The book is appropriately called "In the Line of Fire." It presented correspondent Steve Kroft with the opportunity to sit down with Musharraf in Islamabad and talk about things that he has never or rarely spoken about: including threats made by the United States after 9/11 to enlist his support against al Qaeda and the Taliban, and Dr. A.Q. Khan, the Pakistani hero who sold Pakistan's most sensitive nuclear secrets to Iran, Libya and North Korea.
Pakistan, with its nuclear weapons and Islamic militants, has been called the most dangerous country in the world, and one of the most dangerous places in it is riding in the motorcade of President Musharraf. Twice suicide bombers have tried to blow it up, killing 14 people in the process. Both times, Musharraf barely escaped.
There have been half a dozen plots on his life. Why are so many people trying to kill Pakistan's president?
"These people are extremists, terrorists, they believe in forcing their views on others. So, I'm standing in their way, frankly," Musharraf says.
"The suicide attack. You discovered that most of the plotters were from the Pakistani Air Force," Kroft remarks.
"Yes," the president replied.
Asked if that disturbs him, the president acknowledges, "It did. It's all the lower ranks. They are susceptible to such extremist, terrorist tendencies and to be indoctrinated to do these things."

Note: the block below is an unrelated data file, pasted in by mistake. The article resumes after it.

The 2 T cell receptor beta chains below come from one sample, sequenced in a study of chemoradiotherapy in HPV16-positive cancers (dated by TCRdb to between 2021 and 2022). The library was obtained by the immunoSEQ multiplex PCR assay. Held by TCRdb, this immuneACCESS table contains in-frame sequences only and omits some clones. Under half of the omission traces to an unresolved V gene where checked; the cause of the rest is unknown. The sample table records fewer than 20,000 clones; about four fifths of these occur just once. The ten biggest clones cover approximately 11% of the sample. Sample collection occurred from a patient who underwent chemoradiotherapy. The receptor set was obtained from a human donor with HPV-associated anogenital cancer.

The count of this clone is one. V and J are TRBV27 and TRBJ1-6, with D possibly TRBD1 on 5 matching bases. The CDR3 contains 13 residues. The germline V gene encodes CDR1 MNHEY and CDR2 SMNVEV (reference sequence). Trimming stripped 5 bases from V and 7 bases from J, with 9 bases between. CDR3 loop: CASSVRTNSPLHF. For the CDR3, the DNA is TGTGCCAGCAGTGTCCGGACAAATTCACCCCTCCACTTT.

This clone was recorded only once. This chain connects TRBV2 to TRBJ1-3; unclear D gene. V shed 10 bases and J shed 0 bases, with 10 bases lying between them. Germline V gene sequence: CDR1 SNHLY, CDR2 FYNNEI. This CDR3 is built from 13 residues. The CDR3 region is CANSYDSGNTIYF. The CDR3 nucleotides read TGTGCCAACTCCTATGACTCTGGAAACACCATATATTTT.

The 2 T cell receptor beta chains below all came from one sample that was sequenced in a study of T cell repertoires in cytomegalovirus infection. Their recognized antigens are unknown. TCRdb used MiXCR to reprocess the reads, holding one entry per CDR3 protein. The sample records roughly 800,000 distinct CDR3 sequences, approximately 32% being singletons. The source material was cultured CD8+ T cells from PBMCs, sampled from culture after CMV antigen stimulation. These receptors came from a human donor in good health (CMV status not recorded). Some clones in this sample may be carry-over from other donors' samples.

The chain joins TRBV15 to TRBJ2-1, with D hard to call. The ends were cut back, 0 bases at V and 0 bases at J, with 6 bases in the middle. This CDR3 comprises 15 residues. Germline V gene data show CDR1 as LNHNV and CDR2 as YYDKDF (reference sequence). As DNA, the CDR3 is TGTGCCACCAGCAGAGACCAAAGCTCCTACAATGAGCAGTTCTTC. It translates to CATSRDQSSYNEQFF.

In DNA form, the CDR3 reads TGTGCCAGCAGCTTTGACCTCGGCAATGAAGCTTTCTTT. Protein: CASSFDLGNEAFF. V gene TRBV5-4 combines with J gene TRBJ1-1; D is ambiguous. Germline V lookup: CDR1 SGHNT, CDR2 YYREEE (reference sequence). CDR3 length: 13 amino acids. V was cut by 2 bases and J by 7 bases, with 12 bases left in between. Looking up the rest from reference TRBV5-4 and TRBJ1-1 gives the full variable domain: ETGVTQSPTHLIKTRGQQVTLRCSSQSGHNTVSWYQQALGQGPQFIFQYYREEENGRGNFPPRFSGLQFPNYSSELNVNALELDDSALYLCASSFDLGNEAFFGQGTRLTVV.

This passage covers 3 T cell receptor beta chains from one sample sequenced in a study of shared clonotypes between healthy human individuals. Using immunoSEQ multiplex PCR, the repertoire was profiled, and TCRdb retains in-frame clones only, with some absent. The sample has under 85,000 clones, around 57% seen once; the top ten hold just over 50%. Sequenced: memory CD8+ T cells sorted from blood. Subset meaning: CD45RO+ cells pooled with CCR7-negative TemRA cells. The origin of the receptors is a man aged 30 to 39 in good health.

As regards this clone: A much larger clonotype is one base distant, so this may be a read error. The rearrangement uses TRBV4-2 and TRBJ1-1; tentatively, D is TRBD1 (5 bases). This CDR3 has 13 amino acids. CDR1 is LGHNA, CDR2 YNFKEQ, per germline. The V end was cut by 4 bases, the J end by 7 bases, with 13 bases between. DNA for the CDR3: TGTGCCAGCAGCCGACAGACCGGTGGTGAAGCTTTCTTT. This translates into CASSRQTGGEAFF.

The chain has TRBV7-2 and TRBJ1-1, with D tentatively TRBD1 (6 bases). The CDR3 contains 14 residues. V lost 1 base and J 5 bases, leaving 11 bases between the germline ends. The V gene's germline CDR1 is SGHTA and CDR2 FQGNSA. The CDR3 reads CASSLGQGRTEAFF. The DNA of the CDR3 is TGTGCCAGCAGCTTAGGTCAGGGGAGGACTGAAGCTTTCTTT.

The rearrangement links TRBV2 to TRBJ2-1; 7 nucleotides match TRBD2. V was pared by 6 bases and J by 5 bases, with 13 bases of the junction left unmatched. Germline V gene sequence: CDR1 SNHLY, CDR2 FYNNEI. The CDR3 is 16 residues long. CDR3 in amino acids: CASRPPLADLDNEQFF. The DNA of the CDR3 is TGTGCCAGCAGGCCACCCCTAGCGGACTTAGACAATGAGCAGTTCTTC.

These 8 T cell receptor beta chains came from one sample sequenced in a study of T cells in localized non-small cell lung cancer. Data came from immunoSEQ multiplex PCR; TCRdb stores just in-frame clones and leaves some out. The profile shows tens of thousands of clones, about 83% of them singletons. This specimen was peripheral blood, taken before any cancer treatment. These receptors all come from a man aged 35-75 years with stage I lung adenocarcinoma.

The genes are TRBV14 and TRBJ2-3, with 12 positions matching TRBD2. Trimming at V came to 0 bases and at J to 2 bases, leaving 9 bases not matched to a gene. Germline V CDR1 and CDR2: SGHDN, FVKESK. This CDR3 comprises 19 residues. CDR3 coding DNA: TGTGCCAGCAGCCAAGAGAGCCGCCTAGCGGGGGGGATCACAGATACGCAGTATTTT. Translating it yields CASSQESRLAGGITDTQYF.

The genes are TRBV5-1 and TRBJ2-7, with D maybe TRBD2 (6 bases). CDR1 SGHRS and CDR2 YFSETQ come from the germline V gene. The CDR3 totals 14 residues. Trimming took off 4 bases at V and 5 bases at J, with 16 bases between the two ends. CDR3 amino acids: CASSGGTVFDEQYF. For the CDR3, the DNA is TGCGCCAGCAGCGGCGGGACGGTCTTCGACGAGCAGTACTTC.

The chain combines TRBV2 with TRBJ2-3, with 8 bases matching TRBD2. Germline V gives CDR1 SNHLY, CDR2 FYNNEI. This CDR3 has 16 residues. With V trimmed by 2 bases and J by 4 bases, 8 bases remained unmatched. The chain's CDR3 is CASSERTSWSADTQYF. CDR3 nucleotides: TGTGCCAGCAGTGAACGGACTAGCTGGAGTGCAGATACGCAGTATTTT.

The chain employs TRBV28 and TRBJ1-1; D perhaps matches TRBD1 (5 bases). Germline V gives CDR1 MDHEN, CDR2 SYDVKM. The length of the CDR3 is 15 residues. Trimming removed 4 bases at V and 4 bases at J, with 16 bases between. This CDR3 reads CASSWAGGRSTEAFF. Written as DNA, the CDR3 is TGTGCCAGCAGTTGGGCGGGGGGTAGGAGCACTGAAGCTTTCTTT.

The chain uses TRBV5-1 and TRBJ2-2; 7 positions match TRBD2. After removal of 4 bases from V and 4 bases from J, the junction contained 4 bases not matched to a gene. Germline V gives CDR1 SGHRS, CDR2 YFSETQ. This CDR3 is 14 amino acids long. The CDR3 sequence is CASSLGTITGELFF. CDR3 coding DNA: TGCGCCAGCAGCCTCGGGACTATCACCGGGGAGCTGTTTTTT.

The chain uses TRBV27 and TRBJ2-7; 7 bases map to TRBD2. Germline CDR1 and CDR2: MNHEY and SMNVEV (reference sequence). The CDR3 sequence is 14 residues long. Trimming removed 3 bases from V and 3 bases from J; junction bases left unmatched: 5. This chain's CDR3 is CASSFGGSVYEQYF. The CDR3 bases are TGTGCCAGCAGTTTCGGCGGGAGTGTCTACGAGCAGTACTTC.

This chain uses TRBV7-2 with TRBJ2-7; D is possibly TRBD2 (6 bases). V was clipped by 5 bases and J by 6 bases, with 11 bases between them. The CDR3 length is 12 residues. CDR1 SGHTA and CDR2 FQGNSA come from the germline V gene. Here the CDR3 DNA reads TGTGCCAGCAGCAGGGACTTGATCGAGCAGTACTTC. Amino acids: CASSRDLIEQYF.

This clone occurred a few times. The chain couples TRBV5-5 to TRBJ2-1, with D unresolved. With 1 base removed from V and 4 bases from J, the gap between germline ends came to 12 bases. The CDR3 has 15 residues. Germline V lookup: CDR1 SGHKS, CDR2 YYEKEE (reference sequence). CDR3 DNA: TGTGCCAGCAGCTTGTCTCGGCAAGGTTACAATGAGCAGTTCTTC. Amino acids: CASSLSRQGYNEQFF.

That indoctrination is part of a rising tide of anti-American sentiment, aggravated by Musharraf's cooperation with the United States in the war on terror, an alliance that was forged on Sept. 11, 2001. At the time, Pakistan was one of a few countries supporting the Taliban government in Afghanistan, which harbored Osama bin Laden. The U.S. made it clear that that relationship would have to end, and Musharraf says the message was delivered by then-Deputy Secretary of State Richard Armitage in the most undiplomatic terms.
"The Director of Intelligence told me that he said, 'Be prepared to be bombed.' Be prepared to go back to the Stone Age," Musharraf remembers.
What was his reaction?
"One has to think and take action in the interest of the nation and that's what I did," the president explains, adding that he thought it was a "very rude remark."
Armitage disputes the exact language, but doesn't deny that the message was strong. Musharraf says he believes his director of intelligence and says he took it as a threat.
"It was a threat, certainly," Musharraf says. "I took it that the United States, after having whatever happened to the World Trade Center, would be a wounded country – a wounded sole superpower and they are going to do anything to counter and to punish the perpetrators. Now, if we stand in the way of that, we are going to suffer."